According to a further aspect of the present invention, there is provided a method for providing one of a Text Dependent (TD) Hidden Markov Model (HMM) speaker recognition mode and a Text Constrained (TC) HMM speaker recognition mode in a Text Independent (TI) Gaussian Mixture Model (GMM) speaker recognition system. The method includes the steps of creating an HMM by assigning states to Gaussians from a GMM, and calculating state transition probabilities and Gaussian weights with respect to a plurality of HMM states.

According to a yet further aspect of the present invention, there is provided a method for providing one of a Text Dependent (TD) Hidden Markov Model (HMM) speaker recognition mode and a Text Constrained (TC) HMM speaker recognition mode in another one of a TD HMM speaker recognition system and a TC HMM speaker recognition system. The method includes the step of creating an HMM with one of a smaller number of states and a larger number of states by one of pooling Gaussians from a plurality of HMM states into a single HMM state and splitting the Gaussians from the plurality of HMM states into different HMM states, respectively. The method further includes the step of normalizing Gaussian weights with respect to the HMM states.

These and other aspects, features and advantages of the present invention will become apparent from the following detailed description of exemplary embodiments, which is to be read in connection with the accompanying drawings.

BRIEF DESCRIPTION OF THE DRAWINGS

The present invention may be better understood in accordance with the following exemplary figures, in which:

FIG. 1 is a block diagram illustrating a combination Text Independent/conversational and Text Dependent/Text Constrained speaker recognition system 100, according to the prior art;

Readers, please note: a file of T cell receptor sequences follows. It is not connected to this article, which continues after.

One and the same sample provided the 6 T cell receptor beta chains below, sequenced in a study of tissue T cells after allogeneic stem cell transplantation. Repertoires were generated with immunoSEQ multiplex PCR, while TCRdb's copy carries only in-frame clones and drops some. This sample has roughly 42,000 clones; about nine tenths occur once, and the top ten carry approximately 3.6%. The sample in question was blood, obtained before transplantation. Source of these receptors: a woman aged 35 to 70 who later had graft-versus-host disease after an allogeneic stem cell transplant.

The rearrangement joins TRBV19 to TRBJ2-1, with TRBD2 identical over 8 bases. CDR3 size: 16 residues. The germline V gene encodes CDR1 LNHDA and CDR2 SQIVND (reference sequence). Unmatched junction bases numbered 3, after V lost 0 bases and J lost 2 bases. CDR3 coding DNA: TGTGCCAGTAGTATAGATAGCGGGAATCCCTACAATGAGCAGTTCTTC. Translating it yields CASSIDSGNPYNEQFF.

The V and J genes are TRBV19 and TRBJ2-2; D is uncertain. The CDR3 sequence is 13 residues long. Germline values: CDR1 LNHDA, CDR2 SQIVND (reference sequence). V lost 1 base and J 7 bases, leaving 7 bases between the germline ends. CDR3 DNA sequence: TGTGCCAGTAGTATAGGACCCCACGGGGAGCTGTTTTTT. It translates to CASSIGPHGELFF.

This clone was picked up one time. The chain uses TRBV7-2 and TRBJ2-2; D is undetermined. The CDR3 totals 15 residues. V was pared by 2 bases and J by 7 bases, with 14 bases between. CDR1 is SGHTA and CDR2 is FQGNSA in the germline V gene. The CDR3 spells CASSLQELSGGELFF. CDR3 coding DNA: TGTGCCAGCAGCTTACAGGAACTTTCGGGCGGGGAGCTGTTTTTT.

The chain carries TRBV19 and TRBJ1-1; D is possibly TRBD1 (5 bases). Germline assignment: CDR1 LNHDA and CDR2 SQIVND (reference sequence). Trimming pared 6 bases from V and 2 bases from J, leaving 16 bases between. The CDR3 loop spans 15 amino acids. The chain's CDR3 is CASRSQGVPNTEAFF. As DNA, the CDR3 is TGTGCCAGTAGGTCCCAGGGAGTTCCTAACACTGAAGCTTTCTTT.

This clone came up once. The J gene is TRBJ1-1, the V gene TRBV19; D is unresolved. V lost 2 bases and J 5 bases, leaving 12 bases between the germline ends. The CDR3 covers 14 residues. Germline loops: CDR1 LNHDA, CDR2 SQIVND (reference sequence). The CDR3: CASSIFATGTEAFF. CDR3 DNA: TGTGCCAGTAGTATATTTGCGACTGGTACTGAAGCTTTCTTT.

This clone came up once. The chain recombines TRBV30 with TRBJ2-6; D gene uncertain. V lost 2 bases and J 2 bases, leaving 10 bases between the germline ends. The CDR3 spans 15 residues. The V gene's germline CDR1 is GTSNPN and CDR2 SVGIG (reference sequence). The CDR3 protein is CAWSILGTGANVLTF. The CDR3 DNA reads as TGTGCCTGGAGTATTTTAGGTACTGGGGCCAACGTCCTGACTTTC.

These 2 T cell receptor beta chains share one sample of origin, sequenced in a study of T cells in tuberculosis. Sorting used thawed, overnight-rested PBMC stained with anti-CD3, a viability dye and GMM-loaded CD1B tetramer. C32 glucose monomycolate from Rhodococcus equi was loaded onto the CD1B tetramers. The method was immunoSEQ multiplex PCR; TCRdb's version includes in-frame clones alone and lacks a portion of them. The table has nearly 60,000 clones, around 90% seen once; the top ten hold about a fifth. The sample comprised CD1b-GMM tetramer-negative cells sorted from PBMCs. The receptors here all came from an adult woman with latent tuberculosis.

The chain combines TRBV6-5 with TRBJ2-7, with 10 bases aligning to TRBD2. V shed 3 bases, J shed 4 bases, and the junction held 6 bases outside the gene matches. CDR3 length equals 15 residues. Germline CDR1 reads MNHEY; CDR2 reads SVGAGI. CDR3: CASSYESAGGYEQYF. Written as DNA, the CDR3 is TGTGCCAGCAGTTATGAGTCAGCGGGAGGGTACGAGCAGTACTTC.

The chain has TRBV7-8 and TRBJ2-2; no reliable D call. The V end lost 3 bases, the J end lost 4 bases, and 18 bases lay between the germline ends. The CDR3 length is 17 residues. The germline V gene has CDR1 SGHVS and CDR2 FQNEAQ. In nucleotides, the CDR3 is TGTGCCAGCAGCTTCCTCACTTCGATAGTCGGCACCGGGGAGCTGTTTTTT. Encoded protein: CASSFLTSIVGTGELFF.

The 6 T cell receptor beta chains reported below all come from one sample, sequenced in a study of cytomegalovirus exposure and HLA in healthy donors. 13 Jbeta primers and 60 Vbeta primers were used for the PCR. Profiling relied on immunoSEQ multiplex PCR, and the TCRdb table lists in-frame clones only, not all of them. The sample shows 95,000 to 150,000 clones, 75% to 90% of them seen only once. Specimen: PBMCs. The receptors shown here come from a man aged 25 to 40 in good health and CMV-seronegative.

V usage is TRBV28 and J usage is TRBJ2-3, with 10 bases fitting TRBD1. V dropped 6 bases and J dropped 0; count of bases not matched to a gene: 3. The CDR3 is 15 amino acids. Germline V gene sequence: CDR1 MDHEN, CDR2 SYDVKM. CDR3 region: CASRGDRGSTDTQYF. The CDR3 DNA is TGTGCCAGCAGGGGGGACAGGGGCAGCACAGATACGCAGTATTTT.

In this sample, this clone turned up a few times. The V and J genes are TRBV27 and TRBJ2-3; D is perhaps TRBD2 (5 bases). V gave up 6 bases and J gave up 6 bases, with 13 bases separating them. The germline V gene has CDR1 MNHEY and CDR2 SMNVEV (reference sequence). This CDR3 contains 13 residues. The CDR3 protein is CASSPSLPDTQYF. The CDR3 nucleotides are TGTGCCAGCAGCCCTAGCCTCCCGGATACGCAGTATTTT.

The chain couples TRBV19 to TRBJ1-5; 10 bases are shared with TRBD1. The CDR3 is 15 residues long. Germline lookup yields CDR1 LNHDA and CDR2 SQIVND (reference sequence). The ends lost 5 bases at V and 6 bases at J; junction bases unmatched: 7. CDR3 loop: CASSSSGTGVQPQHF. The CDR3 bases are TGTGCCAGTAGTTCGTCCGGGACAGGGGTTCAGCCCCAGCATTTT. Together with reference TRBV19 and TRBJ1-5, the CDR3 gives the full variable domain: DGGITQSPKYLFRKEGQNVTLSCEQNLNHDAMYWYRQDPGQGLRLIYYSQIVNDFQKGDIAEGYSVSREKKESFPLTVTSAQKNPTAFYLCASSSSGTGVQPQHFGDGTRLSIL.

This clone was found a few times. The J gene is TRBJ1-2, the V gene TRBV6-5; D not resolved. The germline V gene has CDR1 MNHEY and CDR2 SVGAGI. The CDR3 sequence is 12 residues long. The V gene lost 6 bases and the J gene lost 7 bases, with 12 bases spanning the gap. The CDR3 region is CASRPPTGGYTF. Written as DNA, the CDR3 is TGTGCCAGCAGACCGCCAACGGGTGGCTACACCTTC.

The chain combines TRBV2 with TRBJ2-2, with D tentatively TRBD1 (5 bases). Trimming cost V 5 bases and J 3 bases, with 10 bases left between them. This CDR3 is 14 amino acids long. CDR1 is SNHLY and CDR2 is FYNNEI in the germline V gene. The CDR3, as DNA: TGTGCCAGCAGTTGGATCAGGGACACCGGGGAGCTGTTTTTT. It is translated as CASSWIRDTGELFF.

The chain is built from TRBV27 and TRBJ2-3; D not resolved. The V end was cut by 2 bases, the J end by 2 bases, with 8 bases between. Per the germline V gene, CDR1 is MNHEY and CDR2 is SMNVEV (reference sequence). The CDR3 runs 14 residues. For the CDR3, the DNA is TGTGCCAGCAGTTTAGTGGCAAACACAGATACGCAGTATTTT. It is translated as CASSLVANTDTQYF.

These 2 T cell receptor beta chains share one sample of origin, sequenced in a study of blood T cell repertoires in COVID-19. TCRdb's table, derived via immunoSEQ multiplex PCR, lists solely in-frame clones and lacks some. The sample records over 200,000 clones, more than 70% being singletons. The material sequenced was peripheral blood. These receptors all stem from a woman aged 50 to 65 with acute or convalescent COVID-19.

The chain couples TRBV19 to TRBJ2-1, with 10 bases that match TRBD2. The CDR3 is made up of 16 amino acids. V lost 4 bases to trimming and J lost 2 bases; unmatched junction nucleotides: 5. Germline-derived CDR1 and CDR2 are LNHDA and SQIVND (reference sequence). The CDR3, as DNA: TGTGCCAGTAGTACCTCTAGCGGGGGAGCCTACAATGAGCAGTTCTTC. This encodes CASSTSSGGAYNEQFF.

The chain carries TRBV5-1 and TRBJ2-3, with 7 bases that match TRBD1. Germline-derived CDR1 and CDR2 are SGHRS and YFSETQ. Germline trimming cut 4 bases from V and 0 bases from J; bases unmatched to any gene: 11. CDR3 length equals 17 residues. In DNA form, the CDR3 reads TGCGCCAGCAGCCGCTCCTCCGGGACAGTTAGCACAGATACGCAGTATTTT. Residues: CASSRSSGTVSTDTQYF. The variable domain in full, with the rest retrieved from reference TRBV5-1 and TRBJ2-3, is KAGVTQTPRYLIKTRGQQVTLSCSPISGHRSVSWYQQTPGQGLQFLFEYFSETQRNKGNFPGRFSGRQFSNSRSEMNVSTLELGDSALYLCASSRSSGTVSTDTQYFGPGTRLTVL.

FIG. 2A is a block diagram illustrating a combination Text Independent/Text Dependent speaker recognition system 200, according to the present invention;

FIG. 2B is a block diagram further illustrating the TI/TD speaker verification system 210 of FIG. 2A, according to an illustrative embodiment of the present invention;

FIG. 3 is a flow diagram illustrating a method for providing a TI speaker recognition mode in a TD HMM speaker recognition system and/or a TC HMM speaker recognition system, according to an illustrative embodiment of the present invention;

FIG. 4 is a flow diagram illustrating a method for providing a TD HMM speaker recognition mode and/or a TC HMM speaker recognition mode in a TI GMM speaker recognition system, according to an illustrative embodiment of the present invention;

FIG. 5 is a flow diagram illustrating a method for providing a TD HMM speaker recognition mode and/or a TC HMM speaker recognition mode in another TD HMM speaker recognition system and/or TC HMM speaker recognition system, according to an illustrative embodiment of the present invention; and

FIG. 6 is a flow diagram illustrating a method for providing TD HMM speaker recognition mode and/or a TC HMM speaker recognition mode in another TD HMM speaker recognition system and/or other TC HMM speaker recognition system, according to an illustrative embodiment of the present invention.

DETAILED DESCRIPTION OF PREFERRED EMBODIMENTS

The present invention is directed to speaker recognition. The present invention advantageously provides a method and apparatus for creating a Text Dependent (TD) or Text Constrained (TC) speaker recognition system that can also be used in Text Independent (TI) mode, eliminating the need for users to re-enroll. This is accomplished by training a Hidden Markov Model (HMM) based system and then pooling the Gaussians from all the HMM states in a weighted manner to create a Gaussian Mixture Model (GMM).

Thus, the present invention is advantageously capable of providing a single system for speaker recognition irrespective of the level of text dependency. The use of a single speaker recognition system is accomplished by sharing Gaussians across all modes (TD, TC, and TI) of the system, and assigning the state structure of the Gaussian components according to the temporal progression information that is specific to the level of text dependency.